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Ink industry leaders discuss potential impact of REACH.

The European political world is rapidly changing and the business community is being forced to confront those changes. Clearly, the most dramatic potential impact is from REACH, the European Union's (EU) proposed new chemicals policy.

REACH stands for Registration of all substances greater than one ton per year, Evaluation of substances and Authorisation of CHemicals. The goal of REACH is to protect health and environment, which is, of course, laudable. REACH would create a single system for new and existing substances, and would shift the burden of ensuring safe use to industry, including downstream users. The goal is to replace substances deemed hazardous.

The problem is that REACH goes to what some critics call extremes on testing that could potentially hamper the European chemical industry's ability to compete.

It was the result of a EU White Paper, "A Strategy for a Future Chemicals Policy" published May 7, 2003. The EU Commission adopted a revised REACH on Oct. 29. If approved by the EU Parliament in 2005, the regulations would go into effect in 2006.

Under REACH, all substances, excluding pesticides, biocides, pharmaceuticals, food additives, polymers and non-isolated intermediates would have to be registered. According to ETAD, 30,000 existing substances would have to be registered by industry. Testing cost estimates provided by ETAD suggest that 30,000 [euro] to 50,000 [euro] would have to be spent to test substances between one and 10 tons annually, and 170,000 [euro] to 190,000 [euro] for substances produced in volumes of 10 tons to 100 tons. These are heavy costs for manufacturers of small batches to handle, and companies may choose to phase out small volume raw materials rather than pay for testing.

"The big problem for ink with REACH is that the costs could be up to one-third of our revenue if REACH is approved as it is now," said Peter Koivula, president and CEO of ANI Printing Inks and chairman of EuPIA. "It will shake out some small volume raw materials, which will require more reformulations. Business will go to imported inks, which are not playing on the same level."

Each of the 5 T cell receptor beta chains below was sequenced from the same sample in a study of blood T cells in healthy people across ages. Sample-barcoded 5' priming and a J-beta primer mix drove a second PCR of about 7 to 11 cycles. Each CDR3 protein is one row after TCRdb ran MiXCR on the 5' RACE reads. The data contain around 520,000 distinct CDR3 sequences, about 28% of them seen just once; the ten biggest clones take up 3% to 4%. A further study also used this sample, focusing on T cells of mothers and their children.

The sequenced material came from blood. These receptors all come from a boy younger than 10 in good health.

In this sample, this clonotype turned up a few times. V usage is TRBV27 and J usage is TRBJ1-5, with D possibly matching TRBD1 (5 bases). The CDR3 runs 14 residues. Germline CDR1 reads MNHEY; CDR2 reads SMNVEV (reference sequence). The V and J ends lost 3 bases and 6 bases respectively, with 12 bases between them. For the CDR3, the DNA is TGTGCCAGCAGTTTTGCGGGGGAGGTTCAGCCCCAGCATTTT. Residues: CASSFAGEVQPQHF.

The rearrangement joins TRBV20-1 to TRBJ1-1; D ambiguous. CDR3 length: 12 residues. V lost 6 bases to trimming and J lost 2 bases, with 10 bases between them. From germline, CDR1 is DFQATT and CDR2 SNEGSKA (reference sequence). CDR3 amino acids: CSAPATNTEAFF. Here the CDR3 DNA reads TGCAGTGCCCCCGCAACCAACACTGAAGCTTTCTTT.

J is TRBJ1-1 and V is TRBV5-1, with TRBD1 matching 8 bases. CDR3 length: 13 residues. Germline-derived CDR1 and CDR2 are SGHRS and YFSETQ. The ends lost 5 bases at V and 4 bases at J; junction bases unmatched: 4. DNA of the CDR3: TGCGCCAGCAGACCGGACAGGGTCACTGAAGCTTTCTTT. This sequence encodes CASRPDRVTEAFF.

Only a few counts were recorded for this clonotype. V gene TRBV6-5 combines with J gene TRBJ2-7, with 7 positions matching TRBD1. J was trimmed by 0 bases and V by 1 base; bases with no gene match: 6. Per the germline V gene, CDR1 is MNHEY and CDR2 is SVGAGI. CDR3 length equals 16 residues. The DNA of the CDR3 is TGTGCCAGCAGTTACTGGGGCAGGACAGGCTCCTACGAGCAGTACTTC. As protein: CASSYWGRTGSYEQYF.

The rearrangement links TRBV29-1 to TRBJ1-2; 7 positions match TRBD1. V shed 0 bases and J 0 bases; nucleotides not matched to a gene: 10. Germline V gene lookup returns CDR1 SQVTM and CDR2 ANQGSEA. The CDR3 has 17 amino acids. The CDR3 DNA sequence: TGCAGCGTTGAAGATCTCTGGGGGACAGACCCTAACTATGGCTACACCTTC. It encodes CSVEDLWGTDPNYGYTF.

In addition, there is deep concern that all formulas would have to be published, eliminating confidentiality.

"There is no protection for formulas," said Herbert Forker, Siegwerk Druckfarben's president and CEO. "We won't have to meet the same standards. We would have to specify each raw material, which could cost up to $500,000 per raw material. Even different usage would have to be specified. We think that REACH will be a cost disadvantage for the industry and we will lose jobs."

Aside from cost concerns, a bureaucratic system would have to be set up that also has industry leaders concerned, and intensive lobbying efforts are underway to further modify REACH.

Ink industry executives are joining that effort, and REACH has been a driving force in the formation of EuPIA.

"We have to be united with respect to REACH," said Felipe Mellado, EuPIA's vice chairman and corporate vice president of marketing and technology for Sun Chemical Europe. "Our" concern is bureaucracy and the unnecessary costs, plus the loss of low volume, low margin raw materials and concern over confidentiality. Our competitive position may be eroded, as imported materials will get a free ride."

"REACH is an enormous threat to the ink and printing industries, adding huge additional costs and even more bureaucracy," said Dr. Helmut Schmidt, president and CEO of Flint-Schmidt. "There are a lot of question marks."

"REACH would increase bureaucracy and increase our costs, and raw material additives would disappear at the end of the day," said Dr. Michael Stumpp, BASF Drucksysteme's group vice president, GBU performance chemicals for printing industry. "It would weaken the European ink industry and increase imports from countries that don't work under the same legislation. There would be no control over finished products. We are in open dialogue with politicians and are evaluating the economic benefits vs. environmental."

Smaller specialty ink companies would face additional pressure from REACH as well, as they require a wide range of materials.

"The cost of REACH on mid-sized companies that are doing niche products will be more, since we need a variety of materials," said Heinz Walter Menke, managing director of Ruco Druckfarben.

"I'm absolutely terrified about REACH," said Alex Stevenson, Zeller+Gmelin's head of ink division. "I can't believe this is happening to an enlightened society. We recognize the importance of the environment, but because of political correctness, we're about to be pushed beyond viability. It's a matter of credibility. Do they believe us when we say it will kill us?"

European ink industry leaders see the importance of creating a saint environment, and they hope that a reasonable compromise can be found.

"The basic principles are excellent," said Heiner Ringer, managing director of Huber Group. "The danger to the printing industry is that it may be outsource to Asia. We need to find the right level."

"We agree with the idea of human and environmental protection," said Dr. Schmidt. "We are totally committed to the idea, but REACH is not the right answer."
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Author:Savastano, David
Publication:Ink World
Date:Oct 1, 2004
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